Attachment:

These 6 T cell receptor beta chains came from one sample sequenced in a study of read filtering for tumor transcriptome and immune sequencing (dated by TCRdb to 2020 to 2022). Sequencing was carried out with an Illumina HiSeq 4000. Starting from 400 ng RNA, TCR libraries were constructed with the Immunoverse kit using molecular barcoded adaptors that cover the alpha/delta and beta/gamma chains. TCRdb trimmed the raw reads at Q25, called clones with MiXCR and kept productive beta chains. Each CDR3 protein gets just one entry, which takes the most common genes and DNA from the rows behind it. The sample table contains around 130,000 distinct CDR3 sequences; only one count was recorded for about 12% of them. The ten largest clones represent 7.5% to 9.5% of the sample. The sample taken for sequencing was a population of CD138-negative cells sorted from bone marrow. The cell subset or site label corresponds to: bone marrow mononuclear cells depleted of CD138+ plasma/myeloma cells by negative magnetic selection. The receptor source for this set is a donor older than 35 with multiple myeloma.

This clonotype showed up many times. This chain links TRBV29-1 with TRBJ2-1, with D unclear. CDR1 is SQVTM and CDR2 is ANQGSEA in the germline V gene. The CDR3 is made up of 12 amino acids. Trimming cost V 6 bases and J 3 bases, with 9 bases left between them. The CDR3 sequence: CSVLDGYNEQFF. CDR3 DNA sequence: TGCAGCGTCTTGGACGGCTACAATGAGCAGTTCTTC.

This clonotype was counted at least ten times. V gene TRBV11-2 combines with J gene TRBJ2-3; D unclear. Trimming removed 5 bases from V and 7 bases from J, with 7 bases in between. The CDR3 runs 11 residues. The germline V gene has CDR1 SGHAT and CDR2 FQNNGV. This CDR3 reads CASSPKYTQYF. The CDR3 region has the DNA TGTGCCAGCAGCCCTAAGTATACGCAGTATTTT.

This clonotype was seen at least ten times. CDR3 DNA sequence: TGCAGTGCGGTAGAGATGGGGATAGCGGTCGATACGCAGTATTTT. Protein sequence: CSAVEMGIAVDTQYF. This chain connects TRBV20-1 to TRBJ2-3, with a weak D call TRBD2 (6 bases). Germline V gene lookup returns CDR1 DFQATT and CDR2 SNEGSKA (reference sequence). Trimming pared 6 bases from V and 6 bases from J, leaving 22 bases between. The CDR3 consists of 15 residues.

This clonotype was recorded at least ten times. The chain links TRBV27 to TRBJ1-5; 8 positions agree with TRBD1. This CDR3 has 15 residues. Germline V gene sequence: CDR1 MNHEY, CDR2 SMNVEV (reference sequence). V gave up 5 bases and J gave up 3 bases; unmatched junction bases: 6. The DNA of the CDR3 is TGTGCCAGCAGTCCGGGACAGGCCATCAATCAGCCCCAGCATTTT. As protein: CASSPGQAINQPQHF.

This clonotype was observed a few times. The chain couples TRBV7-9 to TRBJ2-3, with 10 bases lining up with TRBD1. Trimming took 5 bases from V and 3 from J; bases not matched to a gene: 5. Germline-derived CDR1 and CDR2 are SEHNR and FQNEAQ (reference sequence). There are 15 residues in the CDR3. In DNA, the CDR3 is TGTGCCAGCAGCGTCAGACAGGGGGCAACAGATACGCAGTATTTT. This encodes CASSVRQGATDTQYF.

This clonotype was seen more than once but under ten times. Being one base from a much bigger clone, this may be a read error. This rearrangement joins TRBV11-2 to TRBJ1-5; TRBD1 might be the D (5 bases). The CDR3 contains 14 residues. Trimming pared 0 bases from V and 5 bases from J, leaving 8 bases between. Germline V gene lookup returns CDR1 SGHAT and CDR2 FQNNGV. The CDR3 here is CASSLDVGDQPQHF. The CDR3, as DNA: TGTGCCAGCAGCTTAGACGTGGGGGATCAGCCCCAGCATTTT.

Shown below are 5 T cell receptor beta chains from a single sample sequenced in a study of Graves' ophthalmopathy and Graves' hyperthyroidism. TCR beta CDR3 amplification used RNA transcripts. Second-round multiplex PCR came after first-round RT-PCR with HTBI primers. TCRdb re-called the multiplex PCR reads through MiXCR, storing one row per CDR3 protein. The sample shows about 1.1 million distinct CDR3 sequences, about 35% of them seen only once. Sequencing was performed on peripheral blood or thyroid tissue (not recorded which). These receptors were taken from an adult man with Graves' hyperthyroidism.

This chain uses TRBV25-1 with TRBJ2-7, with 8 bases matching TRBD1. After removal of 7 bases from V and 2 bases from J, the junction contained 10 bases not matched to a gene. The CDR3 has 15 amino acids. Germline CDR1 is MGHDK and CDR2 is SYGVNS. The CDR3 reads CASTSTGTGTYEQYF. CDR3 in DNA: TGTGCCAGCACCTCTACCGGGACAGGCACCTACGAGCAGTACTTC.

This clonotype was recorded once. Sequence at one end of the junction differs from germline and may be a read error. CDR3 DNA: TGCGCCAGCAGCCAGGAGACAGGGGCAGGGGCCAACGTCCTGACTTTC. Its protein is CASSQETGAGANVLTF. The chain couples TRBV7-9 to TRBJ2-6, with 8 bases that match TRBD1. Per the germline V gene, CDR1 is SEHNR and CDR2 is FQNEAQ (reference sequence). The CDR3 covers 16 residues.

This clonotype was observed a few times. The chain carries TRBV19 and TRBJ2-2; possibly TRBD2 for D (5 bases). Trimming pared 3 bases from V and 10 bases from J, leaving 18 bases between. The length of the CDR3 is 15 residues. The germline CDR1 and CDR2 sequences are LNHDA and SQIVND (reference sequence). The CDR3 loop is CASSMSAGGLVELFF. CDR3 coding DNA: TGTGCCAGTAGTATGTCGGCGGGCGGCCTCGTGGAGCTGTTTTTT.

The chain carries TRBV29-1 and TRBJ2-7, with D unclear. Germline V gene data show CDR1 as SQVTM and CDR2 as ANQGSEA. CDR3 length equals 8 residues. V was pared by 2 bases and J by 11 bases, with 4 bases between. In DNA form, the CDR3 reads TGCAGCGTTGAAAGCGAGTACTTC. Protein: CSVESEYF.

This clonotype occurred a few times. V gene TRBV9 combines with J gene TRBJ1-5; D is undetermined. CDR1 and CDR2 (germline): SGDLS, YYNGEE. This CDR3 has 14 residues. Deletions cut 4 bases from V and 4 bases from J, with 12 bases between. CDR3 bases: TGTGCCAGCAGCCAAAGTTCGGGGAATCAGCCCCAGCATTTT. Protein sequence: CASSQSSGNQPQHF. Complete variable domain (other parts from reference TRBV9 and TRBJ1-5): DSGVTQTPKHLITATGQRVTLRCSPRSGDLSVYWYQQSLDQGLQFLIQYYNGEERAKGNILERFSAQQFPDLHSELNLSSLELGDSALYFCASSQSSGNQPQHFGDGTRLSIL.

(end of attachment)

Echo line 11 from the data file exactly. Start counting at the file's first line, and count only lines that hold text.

This clonotype was observed a few times. The chain carries TRBV19 and TRBJ2-2; possibly TRBD2 for D (5 bases). Trimming pared 3 bases from V and 10 bases from J, leaving 18 bases between. The length of the CDR3 is 15 residues. The germline CDR1 and CDR2 sequences are LNHDA and SQIVND (reference sequence). The CDR3 loop is CASSMSAGGLVELFF. CDR3 coding DNA: TGTGCCAGTAGTATGTCGGCGGGCGGCCTCGTGGAGCTGTTTTTT.